Renewable Energy Impact on Current Agricultural Use Value (CAUV)

Oct. 4, 2011

In 2009, I witnessed a number of solar developers who were engaging rural landowners with lease option agreements for large tracts of land to develop renewable energy projects.  During these discussions, a question that arose that affects many landowners in Ohio.  How will a renewable energy project impact land that is enrolled in the Current Agricultural Use Value Program?  

Current Agricultural Use Value (CAUV) is a differential real estate tax assessment program that allows owners of farmland the opportunity to have their parcels taxed according to the land value in agriculture, rather than full market value.

If land is converted from agricultural production to a use inconsistent with the CAUV criteria, the Ohio Constitution permits the recoupment of taxes by levying a charge on the affected land in an amount equal to the tax savings during the three tax years immediately prior the year in which the conversion occurs.

The implementation of renewable energy projects could cause farmland to lose its CAUV tax classification on a portion of the lands.  However, the impacts will very depending on the type and size of the project.  The construction or installation of an renewable energy facility, on a portion of land devoted exclusively to agricultural use shall not cause the remaining portion of the land to be regarded as a conversion of land use, as long as the remaining portion continues to be devoted exclusively to agricultural use (LAW Writer Ohio Laws and Rules, 2010).  Furthermore, the CAUV recoupment charge under ORC Section 5713.34 shall not be assessed if the land conversion is the result of the construction or installation of an energy facility, as long as the remaining portion of the land continues to be devoted exclusively to agricultural use (LAW Writer Ohio Laws and Rules, 2010).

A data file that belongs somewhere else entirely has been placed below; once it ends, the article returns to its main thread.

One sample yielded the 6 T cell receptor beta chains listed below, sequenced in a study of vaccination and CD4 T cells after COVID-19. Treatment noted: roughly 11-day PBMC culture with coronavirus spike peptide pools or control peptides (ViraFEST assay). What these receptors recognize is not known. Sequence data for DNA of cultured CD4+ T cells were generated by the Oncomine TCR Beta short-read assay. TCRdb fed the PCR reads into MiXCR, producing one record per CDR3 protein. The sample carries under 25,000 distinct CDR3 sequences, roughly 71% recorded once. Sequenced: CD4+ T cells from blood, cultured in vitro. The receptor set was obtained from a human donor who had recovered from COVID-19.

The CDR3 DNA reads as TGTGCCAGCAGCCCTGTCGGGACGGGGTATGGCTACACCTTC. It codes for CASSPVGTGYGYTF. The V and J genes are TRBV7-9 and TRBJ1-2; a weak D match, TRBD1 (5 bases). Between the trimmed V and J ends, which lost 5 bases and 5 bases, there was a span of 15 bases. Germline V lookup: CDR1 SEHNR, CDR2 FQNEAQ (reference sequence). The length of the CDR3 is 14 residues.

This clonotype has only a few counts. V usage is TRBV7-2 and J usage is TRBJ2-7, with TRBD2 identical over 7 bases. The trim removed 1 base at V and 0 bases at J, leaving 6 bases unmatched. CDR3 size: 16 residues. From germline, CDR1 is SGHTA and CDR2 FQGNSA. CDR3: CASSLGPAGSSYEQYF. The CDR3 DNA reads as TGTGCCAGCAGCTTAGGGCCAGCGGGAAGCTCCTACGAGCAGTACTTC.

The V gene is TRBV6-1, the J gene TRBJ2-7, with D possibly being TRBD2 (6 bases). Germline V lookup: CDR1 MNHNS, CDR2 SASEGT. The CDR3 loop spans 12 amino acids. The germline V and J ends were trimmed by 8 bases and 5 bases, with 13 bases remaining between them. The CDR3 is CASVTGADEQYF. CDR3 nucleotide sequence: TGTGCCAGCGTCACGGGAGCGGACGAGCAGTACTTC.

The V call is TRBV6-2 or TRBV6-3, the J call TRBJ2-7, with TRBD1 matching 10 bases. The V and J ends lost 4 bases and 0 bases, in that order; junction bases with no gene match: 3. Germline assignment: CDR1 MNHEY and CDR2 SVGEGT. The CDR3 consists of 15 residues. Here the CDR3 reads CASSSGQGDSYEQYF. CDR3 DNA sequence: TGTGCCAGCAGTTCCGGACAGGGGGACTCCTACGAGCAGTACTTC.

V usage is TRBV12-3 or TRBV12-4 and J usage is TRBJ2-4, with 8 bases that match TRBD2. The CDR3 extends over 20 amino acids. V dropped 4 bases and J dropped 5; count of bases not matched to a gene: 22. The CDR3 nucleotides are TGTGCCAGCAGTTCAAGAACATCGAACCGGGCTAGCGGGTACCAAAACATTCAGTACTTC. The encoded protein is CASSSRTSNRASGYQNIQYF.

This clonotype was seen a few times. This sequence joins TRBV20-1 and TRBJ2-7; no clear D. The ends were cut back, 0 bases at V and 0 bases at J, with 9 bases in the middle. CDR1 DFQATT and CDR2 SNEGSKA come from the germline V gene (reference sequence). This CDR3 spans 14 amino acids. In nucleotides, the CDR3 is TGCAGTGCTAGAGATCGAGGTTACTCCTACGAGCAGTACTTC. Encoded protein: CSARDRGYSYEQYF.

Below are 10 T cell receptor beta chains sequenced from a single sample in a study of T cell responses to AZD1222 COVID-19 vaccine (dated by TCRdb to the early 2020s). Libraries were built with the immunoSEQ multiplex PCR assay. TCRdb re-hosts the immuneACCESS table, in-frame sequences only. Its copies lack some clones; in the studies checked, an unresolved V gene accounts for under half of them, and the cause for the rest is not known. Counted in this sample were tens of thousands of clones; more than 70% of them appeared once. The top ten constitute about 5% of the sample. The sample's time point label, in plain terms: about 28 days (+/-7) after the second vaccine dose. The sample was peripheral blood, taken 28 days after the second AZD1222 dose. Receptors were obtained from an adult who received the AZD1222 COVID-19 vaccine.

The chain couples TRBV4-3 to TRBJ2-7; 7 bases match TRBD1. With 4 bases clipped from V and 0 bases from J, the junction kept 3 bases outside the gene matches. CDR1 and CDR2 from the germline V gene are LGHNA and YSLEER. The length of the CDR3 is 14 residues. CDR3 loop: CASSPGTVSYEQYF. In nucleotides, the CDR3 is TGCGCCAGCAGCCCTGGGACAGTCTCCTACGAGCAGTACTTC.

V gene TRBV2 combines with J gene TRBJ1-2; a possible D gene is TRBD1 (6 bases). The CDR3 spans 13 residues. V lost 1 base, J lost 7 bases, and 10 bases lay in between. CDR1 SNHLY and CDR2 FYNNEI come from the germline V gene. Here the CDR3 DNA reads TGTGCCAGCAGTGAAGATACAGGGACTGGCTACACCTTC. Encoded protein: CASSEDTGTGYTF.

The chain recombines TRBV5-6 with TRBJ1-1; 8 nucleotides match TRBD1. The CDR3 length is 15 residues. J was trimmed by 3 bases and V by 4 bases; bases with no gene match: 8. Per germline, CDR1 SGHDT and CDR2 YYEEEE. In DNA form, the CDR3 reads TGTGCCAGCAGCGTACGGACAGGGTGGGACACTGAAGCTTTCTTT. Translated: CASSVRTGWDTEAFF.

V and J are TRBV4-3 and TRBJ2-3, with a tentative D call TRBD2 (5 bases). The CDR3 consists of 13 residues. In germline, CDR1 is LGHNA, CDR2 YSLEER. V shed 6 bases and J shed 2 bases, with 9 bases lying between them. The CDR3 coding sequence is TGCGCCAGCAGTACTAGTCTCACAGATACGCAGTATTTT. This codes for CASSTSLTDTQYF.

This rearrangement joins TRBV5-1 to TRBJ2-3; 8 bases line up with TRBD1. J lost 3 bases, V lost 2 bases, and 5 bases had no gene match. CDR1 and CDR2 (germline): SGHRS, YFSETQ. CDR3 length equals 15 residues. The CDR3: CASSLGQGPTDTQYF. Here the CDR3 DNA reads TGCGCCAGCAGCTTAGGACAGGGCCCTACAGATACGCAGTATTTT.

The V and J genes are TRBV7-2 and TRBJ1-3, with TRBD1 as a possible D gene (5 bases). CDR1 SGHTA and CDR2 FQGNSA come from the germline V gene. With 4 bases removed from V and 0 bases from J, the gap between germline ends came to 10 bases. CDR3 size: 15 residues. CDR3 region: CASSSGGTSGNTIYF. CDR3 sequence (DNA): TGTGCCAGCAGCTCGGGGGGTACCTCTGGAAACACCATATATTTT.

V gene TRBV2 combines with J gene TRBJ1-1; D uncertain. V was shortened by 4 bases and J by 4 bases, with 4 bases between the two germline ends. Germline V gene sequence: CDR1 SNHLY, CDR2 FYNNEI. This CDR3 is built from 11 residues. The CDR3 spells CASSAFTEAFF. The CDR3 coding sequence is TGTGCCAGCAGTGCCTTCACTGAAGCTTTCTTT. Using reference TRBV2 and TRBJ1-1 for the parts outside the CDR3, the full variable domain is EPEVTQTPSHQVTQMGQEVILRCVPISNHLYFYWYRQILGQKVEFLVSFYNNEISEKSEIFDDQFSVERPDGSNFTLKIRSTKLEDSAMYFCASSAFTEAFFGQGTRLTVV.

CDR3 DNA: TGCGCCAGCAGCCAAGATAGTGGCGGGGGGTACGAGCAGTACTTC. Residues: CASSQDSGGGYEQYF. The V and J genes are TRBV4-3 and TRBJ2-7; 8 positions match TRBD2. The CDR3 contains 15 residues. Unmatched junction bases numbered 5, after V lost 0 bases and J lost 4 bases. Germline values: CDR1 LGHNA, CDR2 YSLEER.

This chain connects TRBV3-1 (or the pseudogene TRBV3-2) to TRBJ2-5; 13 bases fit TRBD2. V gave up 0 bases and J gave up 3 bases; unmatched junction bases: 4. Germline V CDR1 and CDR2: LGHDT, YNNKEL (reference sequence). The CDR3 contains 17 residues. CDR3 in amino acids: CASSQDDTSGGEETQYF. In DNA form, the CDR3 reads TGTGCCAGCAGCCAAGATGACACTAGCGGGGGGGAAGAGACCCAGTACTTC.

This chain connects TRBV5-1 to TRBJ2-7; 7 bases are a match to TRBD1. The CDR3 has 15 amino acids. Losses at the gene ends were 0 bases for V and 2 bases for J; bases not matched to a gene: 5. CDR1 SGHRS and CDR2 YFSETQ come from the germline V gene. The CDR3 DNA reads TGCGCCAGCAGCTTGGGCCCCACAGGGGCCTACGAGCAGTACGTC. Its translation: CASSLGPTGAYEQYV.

When structuring land acquisition deals, renewable energy projects can be proposed in the form of a long-term lease agreement or an outright purchase agreement.  Regardless of the land acquisition type, it is advantageous to specify in the agreement terms which party is responsible for any agricultural tax recoupment payments that may be triggered by the change in land use.

Landowners are encouraged to discuss these issues with their county auditors to determine the exact tax liabilities that would result from the construction of renewable energy projects.